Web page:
While this message testing is going on (measuring the open and click rates of sales messages) something else is happening at the same time. That data can also be correlated with specific prospects. This is engagement data tracked at the individual user. This is very valuable because it will start to provide insight on your most interested customers. So while you are testing your messaging you are also starting to prioritize your lead list. You can start to group them based on their behavior (replied, clicked, did nothing) and based on that information it possible to create a more tailored follow up. For example, you can create a simple workflow that has your reps only call customers that have opened or replied to your messaging. This starts to filter out bad contacts and also gives your reps context for the call. They should use structured messaging in their voicemails at this step as well.
In this small example, start calling from the top of this list which is prioritized based on the actions of the recipient. The customers that have already shown some intent by engaging with your content are also the customer that have the highest probably of continuing to engage. It doesn’t guarantee that they will engage, just that they are more likely to do so. Each turn of the communication crank provides more prioritized leads for your reps increasing their effectiveness. No more guessing or treating your lead list as flat or equal – they aren’t.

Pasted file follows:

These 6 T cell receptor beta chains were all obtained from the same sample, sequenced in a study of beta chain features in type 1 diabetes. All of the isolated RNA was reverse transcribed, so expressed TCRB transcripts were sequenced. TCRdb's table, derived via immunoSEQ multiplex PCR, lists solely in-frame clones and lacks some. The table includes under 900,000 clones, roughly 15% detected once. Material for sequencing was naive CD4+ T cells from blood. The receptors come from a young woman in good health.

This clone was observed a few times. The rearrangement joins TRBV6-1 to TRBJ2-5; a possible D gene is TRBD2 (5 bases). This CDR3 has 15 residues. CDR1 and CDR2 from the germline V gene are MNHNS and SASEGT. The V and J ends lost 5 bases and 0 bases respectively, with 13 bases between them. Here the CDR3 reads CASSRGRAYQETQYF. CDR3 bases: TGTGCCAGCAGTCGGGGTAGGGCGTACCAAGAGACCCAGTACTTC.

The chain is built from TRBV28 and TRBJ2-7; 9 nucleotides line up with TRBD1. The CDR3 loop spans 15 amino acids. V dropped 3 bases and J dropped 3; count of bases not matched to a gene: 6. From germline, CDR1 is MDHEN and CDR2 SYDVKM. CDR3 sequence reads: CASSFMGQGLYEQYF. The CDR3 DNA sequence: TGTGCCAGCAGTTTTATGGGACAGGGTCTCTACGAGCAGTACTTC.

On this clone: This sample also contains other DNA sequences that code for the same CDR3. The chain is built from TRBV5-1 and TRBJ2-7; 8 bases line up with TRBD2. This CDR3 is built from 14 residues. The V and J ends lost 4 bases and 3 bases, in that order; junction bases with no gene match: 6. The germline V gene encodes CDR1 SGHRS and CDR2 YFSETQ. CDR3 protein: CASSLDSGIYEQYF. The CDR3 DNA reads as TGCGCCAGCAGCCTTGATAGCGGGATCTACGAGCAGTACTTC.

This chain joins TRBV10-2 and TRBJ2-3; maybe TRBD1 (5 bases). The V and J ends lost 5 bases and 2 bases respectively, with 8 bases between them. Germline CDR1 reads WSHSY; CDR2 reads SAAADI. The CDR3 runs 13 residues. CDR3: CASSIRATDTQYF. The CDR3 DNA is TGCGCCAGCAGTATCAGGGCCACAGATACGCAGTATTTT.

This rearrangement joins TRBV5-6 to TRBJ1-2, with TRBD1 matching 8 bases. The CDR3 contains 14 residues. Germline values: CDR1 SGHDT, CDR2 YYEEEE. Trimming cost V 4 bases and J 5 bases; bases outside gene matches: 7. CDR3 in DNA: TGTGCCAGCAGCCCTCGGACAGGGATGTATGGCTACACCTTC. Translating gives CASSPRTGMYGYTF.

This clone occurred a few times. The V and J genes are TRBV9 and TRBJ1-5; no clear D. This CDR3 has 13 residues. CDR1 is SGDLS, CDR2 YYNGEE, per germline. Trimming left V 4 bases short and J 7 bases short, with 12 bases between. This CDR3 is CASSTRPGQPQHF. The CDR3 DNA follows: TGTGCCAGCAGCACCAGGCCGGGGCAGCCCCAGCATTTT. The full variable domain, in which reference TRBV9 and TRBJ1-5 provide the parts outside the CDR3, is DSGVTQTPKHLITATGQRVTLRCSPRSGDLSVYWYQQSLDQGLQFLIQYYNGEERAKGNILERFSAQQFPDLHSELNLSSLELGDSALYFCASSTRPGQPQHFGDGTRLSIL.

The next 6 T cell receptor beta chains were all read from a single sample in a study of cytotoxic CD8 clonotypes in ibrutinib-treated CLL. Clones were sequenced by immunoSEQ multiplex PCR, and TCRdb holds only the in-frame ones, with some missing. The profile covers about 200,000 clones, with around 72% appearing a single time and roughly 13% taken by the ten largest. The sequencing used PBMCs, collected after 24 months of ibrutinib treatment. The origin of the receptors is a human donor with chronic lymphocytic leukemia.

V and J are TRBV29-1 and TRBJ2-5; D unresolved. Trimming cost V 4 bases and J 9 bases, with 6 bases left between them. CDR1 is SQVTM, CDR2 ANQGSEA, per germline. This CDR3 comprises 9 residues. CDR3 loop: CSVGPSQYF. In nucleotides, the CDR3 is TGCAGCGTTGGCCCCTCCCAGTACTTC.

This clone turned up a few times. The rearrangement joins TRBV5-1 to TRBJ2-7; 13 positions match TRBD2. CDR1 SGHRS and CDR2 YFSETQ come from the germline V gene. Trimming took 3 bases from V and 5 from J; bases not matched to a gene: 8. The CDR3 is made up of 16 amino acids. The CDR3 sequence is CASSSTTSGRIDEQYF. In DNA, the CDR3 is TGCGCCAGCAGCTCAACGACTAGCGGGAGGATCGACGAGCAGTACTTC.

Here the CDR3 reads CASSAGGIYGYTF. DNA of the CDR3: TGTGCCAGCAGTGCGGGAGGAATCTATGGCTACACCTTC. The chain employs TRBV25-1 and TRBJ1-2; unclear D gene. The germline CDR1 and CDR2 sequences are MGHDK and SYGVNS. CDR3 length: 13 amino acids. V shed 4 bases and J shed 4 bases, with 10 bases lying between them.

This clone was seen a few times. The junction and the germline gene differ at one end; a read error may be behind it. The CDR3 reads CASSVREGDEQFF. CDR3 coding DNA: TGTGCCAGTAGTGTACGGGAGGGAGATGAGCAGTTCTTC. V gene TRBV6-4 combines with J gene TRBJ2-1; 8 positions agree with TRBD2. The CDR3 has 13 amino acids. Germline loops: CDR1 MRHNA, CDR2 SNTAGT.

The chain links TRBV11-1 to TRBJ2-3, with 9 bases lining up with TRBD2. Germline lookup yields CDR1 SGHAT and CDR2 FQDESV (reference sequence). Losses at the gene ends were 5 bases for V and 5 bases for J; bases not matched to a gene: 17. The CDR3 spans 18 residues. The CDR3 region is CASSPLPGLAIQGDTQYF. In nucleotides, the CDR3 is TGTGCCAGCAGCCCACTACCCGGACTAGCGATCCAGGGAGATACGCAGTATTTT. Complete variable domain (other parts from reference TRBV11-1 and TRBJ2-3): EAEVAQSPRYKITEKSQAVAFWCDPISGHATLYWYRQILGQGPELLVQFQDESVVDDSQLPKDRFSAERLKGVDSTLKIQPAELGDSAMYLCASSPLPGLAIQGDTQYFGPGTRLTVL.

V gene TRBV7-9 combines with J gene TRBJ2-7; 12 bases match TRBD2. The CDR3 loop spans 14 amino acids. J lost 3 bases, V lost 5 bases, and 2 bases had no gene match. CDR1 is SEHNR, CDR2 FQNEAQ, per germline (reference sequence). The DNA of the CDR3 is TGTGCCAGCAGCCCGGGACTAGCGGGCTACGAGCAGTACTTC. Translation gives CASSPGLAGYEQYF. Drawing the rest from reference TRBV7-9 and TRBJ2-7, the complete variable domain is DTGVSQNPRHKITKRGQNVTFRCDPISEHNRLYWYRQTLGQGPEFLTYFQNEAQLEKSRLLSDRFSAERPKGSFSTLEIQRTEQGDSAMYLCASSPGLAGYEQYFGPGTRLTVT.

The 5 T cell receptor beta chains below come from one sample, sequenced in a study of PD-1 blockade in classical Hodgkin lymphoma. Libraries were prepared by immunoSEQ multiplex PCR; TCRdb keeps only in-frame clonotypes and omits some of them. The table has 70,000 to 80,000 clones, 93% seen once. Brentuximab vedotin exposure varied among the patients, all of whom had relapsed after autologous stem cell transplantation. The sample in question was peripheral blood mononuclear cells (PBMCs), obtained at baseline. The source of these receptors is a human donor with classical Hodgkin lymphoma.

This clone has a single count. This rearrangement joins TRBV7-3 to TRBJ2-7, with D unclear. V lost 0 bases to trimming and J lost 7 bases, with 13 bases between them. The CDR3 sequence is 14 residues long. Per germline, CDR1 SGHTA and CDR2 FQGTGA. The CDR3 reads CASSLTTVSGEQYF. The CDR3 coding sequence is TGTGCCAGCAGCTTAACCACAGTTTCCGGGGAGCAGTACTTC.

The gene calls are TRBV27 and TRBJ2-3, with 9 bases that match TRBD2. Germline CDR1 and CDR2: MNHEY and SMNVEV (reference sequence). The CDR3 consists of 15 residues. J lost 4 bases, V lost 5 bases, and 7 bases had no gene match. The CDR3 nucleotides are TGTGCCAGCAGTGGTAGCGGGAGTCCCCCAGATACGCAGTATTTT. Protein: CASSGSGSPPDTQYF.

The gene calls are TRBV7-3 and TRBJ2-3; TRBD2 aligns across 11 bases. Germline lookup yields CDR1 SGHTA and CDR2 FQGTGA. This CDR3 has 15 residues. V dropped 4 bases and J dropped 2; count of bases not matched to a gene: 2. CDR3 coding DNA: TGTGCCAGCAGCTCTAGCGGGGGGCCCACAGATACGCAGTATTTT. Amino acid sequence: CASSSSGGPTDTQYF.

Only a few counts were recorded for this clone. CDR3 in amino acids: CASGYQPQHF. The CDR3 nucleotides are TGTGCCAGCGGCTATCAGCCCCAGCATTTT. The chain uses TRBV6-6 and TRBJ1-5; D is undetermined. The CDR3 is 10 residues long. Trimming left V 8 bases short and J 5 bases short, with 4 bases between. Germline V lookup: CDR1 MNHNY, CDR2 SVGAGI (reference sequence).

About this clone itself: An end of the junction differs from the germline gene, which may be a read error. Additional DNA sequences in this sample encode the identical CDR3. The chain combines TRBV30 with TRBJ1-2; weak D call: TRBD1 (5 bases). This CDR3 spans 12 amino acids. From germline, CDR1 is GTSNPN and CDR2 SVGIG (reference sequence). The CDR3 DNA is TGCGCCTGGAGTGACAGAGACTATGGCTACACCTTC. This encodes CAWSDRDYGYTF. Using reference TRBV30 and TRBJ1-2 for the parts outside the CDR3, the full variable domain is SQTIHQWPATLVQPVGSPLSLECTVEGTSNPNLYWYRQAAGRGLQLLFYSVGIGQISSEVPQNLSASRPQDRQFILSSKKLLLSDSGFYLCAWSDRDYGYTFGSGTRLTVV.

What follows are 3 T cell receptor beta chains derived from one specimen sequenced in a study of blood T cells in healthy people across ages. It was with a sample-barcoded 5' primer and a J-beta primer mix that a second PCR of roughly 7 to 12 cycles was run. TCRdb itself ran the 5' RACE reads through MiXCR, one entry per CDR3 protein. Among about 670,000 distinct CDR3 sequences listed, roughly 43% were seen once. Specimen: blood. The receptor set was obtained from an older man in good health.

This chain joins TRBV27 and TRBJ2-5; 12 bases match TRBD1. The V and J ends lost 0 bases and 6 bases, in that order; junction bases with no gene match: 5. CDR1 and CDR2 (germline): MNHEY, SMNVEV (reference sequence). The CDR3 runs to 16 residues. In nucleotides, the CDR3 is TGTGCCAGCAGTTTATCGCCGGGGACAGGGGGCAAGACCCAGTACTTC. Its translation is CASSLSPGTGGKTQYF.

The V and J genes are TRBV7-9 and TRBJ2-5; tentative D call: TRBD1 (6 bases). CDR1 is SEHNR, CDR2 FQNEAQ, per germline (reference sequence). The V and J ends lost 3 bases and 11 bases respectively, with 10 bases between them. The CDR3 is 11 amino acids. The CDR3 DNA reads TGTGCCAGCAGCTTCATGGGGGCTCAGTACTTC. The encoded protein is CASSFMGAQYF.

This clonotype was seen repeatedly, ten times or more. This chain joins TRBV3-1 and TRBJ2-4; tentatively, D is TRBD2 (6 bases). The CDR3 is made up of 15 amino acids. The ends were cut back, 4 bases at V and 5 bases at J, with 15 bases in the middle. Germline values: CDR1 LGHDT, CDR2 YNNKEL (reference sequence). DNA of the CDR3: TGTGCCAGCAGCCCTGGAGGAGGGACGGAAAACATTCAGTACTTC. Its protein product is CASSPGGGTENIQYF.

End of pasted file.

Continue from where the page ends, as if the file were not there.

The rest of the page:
We have barely started to refine our sales process to be more data driven and therefore more predictive in the previous examples but it illustrates the process. You will be able to create better messaging and prioritized leads without turning your team upside down. The benefits for the frontline rep starts to become clear but what about sales management and that difficult job of forecasting. Is it possible to use predictive techniques to forecast or as some sales leaders call it ‘guesscasting’.